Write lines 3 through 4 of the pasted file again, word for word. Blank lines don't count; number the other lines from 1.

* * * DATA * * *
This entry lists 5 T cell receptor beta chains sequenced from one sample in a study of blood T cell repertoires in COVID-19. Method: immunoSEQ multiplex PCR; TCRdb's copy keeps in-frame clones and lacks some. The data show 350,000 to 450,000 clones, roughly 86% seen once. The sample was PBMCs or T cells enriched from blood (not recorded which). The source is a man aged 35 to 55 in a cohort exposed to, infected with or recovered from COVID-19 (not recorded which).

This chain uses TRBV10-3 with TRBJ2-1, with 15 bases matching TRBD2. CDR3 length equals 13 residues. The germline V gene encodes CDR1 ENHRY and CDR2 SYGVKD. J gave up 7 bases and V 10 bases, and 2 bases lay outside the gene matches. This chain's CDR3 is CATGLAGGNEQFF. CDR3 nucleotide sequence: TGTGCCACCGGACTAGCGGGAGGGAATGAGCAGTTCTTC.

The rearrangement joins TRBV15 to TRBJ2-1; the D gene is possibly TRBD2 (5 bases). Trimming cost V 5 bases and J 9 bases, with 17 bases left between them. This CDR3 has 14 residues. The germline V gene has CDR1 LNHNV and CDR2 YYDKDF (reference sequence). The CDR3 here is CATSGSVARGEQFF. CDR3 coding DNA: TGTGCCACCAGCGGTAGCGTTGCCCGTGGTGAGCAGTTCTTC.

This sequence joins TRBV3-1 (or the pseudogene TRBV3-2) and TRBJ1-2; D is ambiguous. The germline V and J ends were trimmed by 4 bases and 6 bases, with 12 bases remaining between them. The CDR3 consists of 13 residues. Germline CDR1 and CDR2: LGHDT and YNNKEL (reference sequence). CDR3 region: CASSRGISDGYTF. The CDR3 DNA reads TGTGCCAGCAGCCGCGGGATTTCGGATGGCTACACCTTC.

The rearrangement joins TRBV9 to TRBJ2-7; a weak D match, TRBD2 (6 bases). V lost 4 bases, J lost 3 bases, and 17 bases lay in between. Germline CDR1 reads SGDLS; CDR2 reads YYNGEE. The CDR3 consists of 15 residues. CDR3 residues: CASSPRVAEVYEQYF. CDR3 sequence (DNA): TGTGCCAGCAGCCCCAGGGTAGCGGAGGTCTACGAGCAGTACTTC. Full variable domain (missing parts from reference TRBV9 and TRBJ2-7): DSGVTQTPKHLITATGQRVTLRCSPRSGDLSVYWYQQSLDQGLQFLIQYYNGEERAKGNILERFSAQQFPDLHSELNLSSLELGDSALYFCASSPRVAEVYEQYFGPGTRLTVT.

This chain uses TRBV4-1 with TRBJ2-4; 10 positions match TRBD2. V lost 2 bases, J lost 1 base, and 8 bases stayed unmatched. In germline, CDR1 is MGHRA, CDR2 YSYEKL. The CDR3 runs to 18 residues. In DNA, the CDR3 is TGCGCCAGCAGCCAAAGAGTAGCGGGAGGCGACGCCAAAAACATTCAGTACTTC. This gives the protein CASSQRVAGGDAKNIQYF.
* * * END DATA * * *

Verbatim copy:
The rearrangement joins TRBV15 to TRBJ2-1; the D gene is possibly TRBD2 (5 bases). Trimming cost V 5 bases and J 9 bases, with 17 bases left between them. This CDR3 has 14 residues. The germline V gene has CDR1 LNHNV and CDR2 YYDKDF (reference sequence). The CDR3 here is CATSGSVARGEQFF. CDR3 coding DNA: TGTGCCACCAGCGGTAGCGTTGCCCGTGGTGAGCAGTTCTTC.

This sequence joins TRBV3-1 (or the pseudogene TRBV3-2) and TRBJ1-2; D is ambiguous. The germline V and J ends were trimmed by 4 bases and 6 bases, with 12 bases remaining between them. The CDR3 consists of 13 residues. Germline CDR1 and CDR2: LGHDT and YNNKEL (reference sequence). CDR3 region: CASSRGISDGYTF. The CDR3 DNA reads TGTGCCAGCAGCCGCGGGATTTCGGATGGCTACACCTTC.